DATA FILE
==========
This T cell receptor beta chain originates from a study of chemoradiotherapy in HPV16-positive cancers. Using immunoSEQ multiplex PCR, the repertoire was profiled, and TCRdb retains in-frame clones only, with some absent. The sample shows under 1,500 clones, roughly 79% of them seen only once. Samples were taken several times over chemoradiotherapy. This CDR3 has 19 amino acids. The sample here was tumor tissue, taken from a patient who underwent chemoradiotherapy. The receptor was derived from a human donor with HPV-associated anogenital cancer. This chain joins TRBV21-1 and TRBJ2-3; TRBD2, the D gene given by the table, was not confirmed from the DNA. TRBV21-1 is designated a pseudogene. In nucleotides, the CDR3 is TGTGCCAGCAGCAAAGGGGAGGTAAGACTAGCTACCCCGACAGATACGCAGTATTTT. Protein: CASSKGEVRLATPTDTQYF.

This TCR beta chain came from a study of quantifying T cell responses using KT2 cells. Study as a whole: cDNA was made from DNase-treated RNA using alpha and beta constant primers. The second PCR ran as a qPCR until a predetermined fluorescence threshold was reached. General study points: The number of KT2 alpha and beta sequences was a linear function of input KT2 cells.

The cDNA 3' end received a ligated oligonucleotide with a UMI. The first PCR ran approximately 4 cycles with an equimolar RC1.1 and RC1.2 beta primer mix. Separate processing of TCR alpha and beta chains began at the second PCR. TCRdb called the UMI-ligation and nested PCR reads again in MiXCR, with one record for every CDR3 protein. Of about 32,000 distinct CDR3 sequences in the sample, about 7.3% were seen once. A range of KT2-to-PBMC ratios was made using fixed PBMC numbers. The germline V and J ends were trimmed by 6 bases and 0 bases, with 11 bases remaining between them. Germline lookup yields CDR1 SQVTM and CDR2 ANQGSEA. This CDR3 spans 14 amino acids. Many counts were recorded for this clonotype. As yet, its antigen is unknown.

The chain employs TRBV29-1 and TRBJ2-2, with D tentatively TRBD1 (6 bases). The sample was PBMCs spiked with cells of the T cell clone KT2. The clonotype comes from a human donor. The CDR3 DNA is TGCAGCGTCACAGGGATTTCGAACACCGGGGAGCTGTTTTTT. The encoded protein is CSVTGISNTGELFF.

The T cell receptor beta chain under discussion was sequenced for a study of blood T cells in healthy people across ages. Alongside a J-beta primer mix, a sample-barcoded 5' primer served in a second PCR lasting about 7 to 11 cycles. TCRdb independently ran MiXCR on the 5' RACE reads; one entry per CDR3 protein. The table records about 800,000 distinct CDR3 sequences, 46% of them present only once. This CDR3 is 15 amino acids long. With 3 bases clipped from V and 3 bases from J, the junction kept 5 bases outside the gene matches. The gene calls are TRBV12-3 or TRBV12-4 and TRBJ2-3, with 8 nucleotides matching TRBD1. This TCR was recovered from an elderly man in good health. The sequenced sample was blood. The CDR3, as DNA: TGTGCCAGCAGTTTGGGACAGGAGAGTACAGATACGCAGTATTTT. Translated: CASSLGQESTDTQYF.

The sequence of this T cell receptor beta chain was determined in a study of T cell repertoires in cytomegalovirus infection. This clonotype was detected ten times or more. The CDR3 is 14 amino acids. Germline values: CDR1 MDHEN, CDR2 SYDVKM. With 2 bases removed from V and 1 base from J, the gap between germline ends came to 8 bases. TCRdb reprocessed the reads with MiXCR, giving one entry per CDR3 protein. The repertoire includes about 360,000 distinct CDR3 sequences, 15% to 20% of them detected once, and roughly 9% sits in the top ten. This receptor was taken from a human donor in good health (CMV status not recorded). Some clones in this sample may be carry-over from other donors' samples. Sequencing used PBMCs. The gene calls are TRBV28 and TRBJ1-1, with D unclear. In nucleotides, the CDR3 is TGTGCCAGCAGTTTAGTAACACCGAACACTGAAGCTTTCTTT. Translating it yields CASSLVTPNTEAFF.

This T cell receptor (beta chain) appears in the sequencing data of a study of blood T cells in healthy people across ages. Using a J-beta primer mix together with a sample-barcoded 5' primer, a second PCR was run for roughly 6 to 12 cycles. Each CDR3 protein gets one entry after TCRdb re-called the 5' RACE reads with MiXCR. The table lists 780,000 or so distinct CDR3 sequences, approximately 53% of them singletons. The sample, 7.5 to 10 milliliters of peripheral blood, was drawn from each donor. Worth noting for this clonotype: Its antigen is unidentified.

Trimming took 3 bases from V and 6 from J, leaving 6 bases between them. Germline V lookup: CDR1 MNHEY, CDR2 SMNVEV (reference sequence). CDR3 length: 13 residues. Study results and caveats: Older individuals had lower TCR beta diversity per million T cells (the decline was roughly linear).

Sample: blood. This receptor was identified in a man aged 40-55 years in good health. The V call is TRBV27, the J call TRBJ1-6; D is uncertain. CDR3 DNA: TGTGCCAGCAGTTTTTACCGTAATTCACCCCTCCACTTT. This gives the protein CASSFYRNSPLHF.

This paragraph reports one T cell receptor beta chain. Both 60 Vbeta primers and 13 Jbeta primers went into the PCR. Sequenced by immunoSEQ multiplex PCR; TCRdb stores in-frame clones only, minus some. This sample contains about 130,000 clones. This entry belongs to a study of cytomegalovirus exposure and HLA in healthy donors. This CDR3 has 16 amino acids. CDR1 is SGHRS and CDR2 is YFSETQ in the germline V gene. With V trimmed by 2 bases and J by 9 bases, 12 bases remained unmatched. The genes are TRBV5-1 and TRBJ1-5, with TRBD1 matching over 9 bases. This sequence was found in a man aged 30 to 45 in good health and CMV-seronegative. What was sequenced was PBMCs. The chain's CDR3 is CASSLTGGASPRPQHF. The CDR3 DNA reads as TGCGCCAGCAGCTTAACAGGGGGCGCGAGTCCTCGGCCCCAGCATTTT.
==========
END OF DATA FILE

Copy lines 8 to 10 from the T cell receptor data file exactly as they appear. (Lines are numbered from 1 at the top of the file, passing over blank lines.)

Trimming took 3 bases from V and 6 from J, leaving 6 bases between them. Germline V lookup: CDR1 MNHEY, CDR2 SMNVEV (reference sequence). CDR3 length: 13 residues. Study results and caveats: Older individuals had lower TCR beta diversity per million T cells (the decline was roughly linear).

Sample: blood. This receptor was identified in a man aged 40-55 years in good health. The V call is TRBV27, the J call TRBJ1-6; D is uncertain. CDR3 DNA: TGTGCCAGCAGTTTTTACCGTAATTCACCCCTCCACTTT. This gives the protein CASSFYRNSPLHF.

This paragraph reports one T cell receptor beta chain. Both 60 Vbeta primers and 13 Jbeta primers went into the PCR. Sequenced by immunoSEQ multiplex PCR; TCRdb stores in-frame clones only, minus some. This sample contains about 130,000 clones. This entry belongs to a study of cytomegalovirus exposure and HLA in healthy donors. This CDR3 has 16 amino acids. CDR1 is SGHRS and CDR2 is YFSETQ in the germline V gene. With V trimmed by 2 bases and J by 9 bases, 12 bases remained unmatched. The genes are TRBV5-1 and TRBJ1-5, with TRBD1 matching over 9 bases. This sequence was found in a man aged 30 to 45 in good health and CMV-seronegative. What was sequenced was PBMCs. The chain's CDR3 is CASSLTGGASPRPQHF. The CDR3 DNA reads as TGCGCCAGCAGCTTAACAGGGGGCGCGAGTCCTCGGCCCCAGCATTTT.